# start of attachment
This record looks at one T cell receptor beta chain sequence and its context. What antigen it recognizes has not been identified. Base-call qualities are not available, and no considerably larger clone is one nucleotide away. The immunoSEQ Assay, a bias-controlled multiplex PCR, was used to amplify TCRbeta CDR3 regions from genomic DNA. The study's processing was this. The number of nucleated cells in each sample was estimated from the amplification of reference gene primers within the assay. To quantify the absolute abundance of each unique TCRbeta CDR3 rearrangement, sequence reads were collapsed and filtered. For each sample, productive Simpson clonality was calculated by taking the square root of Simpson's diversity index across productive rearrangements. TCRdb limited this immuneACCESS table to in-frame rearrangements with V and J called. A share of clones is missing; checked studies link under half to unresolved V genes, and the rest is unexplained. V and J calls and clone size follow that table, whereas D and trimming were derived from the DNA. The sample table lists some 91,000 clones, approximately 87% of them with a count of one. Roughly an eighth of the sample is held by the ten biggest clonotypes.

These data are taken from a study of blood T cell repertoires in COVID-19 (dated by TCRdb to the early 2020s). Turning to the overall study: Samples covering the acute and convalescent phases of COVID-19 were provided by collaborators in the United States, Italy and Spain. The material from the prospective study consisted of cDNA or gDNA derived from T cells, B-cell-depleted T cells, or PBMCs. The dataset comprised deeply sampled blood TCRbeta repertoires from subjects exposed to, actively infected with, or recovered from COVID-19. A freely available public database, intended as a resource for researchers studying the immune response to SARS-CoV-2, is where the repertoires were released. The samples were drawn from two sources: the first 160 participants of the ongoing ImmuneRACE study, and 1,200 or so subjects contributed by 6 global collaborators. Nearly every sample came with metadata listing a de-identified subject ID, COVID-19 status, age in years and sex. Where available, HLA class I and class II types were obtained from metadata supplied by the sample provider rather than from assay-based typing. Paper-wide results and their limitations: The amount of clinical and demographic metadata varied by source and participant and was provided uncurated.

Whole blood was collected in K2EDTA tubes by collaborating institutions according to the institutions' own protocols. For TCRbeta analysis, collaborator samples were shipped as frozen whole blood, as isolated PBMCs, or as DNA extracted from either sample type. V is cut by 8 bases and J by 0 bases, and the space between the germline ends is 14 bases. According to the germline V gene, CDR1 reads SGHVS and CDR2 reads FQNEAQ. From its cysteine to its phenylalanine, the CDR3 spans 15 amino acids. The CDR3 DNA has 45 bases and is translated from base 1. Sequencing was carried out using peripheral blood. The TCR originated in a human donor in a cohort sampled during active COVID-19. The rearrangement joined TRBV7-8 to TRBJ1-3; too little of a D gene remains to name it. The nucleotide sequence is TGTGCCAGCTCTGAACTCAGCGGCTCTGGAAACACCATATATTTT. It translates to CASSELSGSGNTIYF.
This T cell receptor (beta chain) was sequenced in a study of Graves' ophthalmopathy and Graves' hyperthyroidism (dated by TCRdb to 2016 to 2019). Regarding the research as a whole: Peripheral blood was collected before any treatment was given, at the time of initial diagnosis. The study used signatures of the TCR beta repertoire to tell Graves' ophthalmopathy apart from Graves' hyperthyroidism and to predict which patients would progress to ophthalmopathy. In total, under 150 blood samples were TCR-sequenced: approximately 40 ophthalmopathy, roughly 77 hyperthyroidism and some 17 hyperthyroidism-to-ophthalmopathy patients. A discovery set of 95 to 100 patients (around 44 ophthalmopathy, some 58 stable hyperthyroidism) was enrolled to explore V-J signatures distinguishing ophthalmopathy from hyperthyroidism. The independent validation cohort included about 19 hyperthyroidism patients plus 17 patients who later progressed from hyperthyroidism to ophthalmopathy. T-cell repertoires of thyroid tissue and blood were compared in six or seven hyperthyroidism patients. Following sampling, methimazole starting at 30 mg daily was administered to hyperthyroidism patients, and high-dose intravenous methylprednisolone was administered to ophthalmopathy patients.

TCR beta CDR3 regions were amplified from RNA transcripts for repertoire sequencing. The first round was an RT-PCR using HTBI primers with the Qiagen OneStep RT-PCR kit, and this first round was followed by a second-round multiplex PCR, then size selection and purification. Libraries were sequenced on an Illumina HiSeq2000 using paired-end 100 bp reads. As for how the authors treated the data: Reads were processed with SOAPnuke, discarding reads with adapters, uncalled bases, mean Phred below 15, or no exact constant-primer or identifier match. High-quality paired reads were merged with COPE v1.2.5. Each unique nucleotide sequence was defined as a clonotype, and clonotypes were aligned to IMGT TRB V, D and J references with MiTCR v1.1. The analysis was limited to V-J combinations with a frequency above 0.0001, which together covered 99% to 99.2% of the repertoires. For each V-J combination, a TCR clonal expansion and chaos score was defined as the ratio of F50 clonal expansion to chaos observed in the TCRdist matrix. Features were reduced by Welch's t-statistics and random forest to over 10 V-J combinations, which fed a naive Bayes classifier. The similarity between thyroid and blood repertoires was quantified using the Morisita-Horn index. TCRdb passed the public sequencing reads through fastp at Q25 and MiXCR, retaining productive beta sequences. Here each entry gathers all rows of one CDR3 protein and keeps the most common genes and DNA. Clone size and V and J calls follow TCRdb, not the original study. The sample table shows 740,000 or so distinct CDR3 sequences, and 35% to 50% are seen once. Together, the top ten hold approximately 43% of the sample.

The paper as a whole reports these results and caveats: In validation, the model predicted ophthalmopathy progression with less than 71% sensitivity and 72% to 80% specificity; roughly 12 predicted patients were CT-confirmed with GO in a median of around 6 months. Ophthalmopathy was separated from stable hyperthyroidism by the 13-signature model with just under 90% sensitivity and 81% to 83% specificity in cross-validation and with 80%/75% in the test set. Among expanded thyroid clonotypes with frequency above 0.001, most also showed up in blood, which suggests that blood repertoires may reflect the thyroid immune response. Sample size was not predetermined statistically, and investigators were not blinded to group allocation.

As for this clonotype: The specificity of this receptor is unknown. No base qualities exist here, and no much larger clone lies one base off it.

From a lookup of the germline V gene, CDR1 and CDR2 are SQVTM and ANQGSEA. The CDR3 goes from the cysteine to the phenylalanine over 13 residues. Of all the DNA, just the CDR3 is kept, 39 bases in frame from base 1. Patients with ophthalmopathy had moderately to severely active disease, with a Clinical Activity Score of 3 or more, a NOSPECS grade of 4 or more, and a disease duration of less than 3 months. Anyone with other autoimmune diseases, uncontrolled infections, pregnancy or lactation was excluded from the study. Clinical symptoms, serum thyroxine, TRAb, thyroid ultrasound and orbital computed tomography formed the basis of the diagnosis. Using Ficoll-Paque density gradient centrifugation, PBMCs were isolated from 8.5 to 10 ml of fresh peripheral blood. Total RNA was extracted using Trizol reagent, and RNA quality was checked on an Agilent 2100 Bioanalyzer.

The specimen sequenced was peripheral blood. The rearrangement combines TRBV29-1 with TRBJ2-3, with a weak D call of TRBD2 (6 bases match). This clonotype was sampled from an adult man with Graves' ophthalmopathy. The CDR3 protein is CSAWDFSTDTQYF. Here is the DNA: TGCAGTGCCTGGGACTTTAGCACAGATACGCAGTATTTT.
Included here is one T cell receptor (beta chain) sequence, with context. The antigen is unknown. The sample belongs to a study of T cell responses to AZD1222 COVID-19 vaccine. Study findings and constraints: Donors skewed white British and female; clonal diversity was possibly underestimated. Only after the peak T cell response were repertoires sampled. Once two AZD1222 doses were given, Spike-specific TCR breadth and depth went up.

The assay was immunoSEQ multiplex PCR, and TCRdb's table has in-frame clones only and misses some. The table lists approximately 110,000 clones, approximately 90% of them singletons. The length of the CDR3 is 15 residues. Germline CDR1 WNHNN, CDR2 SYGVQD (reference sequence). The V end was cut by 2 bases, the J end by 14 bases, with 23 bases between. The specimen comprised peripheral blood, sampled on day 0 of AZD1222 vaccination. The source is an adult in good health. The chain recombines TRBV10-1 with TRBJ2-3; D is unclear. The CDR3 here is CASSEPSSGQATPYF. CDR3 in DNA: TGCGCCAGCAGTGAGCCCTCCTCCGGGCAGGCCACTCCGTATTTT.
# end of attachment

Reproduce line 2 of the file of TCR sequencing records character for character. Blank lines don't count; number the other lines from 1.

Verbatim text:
These data are taken from a study of blood T cell repertoires in COVID-19 (dated by TCRdb to the early 2020s). Turning to the overall study: Samples covering the acute and convalescent phases of COVID-19 were provided by collaborators in the United States, Italy and Spain. The material from the prospective study consisted of cDNA or gDNA derived from T cells, B-cell-depleted T cells, or PBMCs. The dataset comprised deeply sampled blood TCRbeta repertoires from subjects exposed to, actively infected with, or recovered from COVID-19. A freely available public database, intended as a resource for researchers studying the immune response to SARS-CoV-2, is where the repertoires were released. The samples were drawn from two sources: the first 160 participants of the ongoing ImmuneRACE study, and 1,200 or so subjects contributed by 6 global collaborators. Nearly every sample came with metadata listing a de-identified subject ID, COVID-19 status, age in years and sex. Where available, HLA class I and class II types were obtained from metadata supplied by the sample provider rather than from assay-based typing. Paper-wide results and their limitations: The amount of clinical and demographic metadata varied by source and participant and was provided uncurated.